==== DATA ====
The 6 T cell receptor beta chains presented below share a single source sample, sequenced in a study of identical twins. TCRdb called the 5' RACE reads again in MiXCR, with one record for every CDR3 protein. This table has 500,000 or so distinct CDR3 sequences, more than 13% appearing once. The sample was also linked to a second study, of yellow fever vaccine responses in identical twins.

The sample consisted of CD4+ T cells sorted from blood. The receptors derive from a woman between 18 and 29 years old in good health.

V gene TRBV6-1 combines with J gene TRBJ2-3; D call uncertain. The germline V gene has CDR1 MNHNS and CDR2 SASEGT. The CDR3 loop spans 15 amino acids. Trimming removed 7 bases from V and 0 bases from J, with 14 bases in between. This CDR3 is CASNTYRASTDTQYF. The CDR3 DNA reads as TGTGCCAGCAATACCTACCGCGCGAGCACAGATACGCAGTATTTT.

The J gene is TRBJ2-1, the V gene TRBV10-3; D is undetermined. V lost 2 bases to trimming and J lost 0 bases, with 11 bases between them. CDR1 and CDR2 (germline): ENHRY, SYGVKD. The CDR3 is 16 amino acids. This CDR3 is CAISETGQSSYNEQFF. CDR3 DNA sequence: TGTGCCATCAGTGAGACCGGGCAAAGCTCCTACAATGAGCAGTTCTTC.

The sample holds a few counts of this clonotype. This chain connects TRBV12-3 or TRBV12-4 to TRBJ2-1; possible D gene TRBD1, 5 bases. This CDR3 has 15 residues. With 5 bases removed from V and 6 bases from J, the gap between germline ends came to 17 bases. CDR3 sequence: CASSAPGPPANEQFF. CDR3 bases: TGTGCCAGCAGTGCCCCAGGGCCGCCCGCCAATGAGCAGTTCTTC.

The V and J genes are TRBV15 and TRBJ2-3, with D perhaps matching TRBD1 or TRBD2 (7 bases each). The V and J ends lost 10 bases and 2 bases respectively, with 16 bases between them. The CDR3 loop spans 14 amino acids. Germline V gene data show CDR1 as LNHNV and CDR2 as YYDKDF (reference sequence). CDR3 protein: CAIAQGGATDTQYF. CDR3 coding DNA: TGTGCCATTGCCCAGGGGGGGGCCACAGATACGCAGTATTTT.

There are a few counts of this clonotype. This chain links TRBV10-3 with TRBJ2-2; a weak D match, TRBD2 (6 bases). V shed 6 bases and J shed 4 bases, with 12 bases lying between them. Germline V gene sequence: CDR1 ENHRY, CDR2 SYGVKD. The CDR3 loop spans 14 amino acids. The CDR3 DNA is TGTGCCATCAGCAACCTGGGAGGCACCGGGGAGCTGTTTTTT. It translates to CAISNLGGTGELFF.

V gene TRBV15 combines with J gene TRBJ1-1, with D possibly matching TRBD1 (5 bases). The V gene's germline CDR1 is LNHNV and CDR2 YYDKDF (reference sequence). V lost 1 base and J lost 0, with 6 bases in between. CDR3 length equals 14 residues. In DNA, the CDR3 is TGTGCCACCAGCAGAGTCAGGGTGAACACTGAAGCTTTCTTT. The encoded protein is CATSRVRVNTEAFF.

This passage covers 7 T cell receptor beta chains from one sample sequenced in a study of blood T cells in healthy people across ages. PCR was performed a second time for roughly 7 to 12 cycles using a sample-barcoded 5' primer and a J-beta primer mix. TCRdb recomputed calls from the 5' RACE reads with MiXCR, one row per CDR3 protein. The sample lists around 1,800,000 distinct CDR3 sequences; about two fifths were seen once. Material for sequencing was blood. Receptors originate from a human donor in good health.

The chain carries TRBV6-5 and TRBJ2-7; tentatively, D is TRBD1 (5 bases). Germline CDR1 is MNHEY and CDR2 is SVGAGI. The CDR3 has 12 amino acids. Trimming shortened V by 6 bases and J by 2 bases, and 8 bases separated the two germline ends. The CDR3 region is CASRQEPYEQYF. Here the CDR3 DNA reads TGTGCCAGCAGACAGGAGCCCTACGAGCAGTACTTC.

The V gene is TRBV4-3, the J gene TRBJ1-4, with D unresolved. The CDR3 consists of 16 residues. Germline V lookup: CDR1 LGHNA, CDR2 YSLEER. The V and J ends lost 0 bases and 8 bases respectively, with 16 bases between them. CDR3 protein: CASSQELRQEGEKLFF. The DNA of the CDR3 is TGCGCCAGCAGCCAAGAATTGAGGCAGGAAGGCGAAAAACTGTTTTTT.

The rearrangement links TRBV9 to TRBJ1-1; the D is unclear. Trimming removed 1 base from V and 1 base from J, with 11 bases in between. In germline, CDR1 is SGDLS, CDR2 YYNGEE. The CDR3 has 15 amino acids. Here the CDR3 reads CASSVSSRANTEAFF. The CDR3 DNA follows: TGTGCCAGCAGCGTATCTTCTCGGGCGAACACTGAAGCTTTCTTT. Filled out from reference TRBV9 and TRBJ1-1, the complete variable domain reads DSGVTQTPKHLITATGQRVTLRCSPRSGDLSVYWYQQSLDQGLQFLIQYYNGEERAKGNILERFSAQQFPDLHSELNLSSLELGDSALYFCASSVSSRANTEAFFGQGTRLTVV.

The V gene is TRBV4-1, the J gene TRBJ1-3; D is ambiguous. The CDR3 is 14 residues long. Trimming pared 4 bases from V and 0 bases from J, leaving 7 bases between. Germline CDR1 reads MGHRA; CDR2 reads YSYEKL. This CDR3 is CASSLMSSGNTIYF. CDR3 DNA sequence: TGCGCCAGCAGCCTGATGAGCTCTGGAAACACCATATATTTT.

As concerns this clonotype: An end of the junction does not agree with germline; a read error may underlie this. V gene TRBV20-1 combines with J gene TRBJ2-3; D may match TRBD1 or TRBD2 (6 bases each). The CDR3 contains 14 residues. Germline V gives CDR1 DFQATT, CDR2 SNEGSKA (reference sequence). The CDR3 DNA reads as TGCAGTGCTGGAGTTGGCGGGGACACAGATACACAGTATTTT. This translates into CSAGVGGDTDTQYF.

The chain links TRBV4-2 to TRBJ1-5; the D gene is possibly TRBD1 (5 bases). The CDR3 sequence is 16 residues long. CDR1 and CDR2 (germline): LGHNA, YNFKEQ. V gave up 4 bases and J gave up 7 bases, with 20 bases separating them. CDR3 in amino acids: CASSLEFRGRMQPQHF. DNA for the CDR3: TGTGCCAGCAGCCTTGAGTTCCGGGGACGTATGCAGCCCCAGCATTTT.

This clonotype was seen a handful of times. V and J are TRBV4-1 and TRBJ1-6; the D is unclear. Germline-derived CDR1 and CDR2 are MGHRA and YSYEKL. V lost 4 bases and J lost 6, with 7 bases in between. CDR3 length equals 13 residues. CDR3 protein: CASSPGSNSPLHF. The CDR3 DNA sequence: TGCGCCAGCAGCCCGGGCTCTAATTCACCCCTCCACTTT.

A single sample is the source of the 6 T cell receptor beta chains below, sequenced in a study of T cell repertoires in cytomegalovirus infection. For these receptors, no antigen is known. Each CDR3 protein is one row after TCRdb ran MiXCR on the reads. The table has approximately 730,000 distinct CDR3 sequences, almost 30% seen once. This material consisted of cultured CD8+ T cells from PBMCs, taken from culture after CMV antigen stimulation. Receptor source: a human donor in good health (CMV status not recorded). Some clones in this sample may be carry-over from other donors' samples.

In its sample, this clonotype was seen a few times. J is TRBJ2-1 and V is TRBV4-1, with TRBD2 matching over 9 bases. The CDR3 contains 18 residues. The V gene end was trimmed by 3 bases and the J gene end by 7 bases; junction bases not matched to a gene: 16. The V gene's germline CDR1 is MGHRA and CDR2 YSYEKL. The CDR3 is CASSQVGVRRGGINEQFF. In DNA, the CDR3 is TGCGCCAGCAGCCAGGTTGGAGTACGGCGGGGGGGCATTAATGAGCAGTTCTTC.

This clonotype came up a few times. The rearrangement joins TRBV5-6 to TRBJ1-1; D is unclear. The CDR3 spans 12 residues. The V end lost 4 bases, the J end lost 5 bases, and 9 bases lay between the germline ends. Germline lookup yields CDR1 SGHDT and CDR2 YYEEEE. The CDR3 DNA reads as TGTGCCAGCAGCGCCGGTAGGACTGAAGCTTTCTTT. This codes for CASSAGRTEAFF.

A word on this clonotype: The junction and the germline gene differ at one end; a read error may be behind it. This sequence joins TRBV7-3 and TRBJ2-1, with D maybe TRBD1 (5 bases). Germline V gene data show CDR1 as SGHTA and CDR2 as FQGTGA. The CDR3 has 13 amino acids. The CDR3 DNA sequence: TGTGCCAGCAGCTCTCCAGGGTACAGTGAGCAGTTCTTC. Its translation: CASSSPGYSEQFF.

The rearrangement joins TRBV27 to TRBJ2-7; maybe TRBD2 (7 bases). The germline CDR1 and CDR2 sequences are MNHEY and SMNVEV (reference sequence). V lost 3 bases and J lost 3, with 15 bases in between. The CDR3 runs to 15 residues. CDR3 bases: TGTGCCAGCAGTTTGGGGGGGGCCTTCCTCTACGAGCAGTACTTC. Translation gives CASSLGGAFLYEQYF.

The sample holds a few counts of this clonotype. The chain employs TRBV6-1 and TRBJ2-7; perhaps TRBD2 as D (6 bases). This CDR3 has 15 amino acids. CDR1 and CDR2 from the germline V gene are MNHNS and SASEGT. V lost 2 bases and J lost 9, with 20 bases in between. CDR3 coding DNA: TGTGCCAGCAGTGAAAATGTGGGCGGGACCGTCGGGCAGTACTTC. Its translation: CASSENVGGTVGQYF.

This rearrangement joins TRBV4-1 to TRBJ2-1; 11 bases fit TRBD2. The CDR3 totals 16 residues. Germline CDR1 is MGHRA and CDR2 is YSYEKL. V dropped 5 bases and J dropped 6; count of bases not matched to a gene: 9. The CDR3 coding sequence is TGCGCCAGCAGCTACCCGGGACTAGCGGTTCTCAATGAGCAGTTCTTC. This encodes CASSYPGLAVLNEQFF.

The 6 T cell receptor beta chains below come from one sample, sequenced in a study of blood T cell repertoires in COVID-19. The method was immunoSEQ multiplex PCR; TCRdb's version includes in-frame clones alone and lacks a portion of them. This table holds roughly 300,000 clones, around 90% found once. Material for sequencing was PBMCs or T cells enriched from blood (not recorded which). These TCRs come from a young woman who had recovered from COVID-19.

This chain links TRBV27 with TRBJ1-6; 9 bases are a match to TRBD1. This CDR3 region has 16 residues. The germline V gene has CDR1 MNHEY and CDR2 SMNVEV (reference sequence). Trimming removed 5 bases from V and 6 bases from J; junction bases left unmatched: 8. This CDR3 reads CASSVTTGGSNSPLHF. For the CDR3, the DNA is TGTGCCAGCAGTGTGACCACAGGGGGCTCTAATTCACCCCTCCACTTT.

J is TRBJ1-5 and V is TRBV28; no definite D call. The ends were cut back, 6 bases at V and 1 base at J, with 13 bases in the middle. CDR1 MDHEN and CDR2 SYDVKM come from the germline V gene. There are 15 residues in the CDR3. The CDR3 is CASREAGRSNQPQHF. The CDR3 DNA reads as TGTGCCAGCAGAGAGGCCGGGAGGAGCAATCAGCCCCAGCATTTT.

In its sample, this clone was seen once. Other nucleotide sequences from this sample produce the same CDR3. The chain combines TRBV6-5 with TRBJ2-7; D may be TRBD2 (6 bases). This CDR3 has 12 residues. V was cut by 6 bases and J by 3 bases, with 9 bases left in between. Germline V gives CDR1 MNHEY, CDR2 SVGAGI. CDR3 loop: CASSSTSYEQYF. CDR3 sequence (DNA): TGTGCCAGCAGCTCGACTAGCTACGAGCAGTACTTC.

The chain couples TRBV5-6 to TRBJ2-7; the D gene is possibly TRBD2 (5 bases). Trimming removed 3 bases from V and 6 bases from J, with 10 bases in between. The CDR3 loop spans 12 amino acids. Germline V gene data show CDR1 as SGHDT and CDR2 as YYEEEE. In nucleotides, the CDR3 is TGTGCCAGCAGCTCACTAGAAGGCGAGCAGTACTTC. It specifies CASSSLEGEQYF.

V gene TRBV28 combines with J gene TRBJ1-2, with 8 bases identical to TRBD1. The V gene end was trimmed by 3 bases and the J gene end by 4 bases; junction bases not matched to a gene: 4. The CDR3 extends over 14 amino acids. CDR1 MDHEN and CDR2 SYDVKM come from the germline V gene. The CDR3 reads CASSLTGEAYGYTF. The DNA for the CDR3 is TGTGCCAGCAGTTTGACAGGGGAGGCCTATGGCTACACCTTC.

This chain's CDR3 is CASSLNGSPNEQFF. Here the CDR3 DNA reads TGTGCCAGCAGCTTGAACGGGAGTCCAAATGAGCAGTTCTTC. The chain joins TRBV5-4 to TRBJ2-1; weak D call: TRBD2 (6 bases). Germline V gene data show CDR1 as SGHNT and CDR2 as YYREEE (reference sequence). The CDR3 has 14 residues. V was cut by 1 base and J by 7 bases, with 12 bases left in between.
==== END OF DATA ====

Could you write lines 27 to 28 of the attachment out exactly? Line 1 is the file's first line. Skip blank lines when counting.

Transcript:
In its sample, this clone was seen once. Other nucleotide sequences from this sample produce the same CDR3. The chain combines TRBV6-5 with TRBJ2-7; D may be TRBD2 (6 bases). This CDR3 has 12 residues. V was cut by 6 bases and J by 3 bases, with 9 bases left in between. Germline V gives CDR1 MNHEY, CDR2 SVGAGI. CDR3 loop: CASSSTSYEQYF. CDR3 sequence (DNA): TGTGCCAGCAGCTCGACTAGCTACGAGCAGTACTTC.

The chain couples TRBV5-6 to TRBJ2-7; the D gene is possibly TRBD2 (5 bases). Trimming removed 3 bases from V and 6 bases from J, with 10 bases in between. The CDR3 loop spans 12 amino acids. Germline V gene data show CDR1 as SGHDT and CDR2 as YYEEEE. In nucleotides, the CDR3 is TGTGCCAGCAGCTCACTAGAAGGCGAGCAGTACTTC. It specifies CASSSLEGEQYF.